Up until very recently, all US IFR HEMS programs have been using twin-engine ships because the FAA has not certified a single-engine helicopter for IFR operations. That changed when the US Navy put out a bid to replace its fleet of training helicopters. Both Bell and Leonardo certified single-engine helicopters for IFR operation with the FAA. For Bell, it was a model of their 407. For Leonardo, it was the AW119Kx. This may encourage more HEMS programs in the US to consider IFR operations using a lower-cost single-engine elicopter.
Life Link III, with bases in Minnesota and Wisconsin, has ordered one IFR-certified AW119Kx with an option for a second ship. The provider intends to create an IFR system over the next several years for all of their sending and receiving hospitals.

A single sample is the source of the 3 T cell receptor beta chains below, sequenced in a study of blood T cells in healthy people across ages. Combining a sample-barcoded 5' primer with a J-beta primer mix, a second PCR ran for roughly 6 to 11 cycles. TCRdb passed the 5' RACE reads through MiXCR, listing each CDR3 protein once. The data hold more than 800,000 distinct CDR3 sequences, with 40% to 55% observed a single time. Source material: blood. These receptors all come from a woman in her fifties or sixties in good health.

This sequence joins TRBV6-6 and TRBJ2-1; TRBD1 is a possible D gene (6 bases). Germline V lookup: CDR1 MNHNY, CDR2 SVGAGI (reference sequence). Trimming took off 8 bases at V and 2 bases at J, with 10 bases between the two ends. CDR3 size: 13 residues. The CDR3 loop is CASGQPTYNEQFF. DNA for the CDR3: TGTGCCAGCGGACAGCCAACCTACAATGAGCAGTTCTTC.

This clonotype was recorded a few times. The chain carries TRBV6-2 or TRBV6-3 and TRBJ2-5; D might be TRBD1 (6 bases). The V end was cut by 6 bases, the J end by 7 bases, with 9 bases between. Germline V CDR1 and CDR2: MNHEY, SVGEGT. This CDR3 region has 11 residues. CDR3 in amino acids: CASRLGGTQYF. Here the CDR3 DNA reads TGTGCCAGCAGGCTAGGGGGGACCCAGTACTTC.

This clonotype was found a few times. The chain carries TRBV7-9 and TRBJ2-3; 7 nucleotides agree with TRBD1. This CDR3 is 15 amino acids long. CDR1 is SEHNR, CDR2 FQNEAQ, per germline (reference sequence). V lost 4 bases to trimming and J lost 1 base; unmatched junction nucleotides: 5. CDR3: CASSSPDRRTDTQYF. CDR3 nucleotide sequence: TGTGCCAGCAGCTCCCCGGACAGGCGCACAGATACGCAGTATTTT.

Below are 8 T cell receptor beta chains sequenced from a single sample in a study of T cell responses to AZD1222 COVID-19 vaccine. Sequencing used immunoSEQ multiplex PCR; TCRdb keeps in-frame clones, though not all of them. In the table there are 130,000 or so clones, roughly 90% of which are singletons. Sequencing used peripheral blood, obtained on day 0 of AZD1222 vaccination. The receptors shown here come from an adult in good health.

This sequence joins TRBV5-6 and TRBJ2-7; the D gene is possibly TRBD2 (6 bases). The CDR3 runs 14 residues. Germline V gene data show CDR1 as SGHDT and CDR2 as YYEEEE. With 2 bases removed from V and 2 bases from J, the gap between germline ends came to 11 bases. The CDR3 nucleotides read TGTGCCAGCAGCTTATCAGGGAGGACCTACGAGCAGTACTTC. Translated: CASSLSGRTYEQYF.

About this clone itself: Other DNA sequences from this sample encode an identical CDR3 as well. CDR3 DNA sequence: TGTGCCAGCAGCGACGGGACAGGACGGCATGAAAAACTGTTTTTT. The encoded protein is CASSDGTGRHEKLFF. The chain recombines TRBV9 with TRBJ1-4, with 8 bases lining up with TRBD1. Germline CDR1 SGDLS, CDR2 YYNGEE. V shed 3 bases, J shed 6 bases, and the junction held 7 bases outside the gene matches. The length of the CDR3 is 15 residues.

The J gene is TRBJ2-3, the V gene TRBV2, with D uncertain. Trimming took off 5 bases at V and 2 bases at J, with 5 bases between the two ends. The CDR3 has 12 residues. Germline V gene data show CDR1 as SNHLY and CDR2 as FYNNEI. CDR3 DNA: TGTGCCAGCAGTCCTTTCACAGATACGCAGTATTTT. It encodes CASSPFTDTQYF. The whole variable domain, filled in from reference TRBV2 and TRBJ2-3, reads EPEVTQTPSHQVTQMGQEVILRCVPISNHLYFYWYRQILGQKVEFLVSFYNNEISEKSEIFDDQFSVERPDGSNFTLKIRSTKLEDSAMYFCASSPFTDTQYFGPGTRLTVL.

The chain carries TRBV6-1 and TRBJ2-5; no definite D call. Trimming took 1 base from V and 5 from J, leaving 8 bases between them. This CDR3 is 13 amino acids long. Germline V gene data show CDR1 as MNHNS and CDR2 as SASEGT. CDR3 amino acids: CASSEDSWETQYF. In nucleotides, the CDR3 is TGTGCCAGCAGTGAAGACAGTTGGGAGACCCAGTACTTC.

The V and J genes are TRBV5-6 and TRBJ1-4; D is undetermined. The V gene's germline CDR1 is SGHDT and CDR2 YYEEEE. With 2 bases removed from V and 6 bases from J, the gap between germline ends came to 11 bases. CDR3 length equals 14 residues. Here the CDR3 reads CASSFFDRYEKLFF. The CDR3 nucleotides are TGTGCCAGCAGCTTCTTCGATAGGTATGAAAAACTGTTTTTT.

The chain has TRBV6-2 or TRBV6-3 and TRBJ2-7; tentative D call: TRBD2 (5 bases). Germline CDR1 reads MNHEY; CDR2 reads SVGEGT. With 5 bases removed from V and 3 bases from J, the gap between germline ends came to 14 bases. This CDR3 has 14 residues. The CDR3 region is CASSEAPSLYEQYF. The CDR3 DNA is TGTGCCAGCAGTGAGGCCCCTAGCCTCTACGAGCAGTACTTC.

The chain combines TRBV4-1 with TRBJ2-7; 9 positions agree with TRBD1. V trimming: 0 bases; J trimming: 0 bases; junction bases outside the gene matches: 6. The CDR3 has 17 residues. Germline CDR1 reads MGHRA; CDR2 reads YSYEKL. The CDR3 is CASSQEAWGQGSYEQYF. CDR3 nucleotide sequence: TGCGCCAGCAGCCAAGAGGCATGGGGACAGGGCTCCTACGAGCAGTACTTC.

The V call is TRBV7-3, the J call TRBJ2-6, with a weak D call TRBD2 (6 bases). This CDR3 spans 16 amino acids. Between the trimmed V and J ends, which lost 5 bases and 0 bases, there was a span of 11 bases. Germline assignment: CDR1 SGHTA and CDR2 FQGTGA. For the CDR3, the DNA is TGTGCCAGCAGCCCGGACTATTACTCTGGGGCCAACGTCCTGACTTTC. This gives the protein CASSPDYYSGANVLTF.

Flying safely and securely
AirMed&Rescue talked with several HEMS programs that have IFR programs, and the overwhelming reason for creating them was to increase safety, not patient volume. They reported the average patient transport volume increase was five per cent or less. They all stated that a program must be willing to make the financial, cultural and operational commitment to develop an IFR program. But, if they do, the overall safety for their patients and crews will be greatly improved.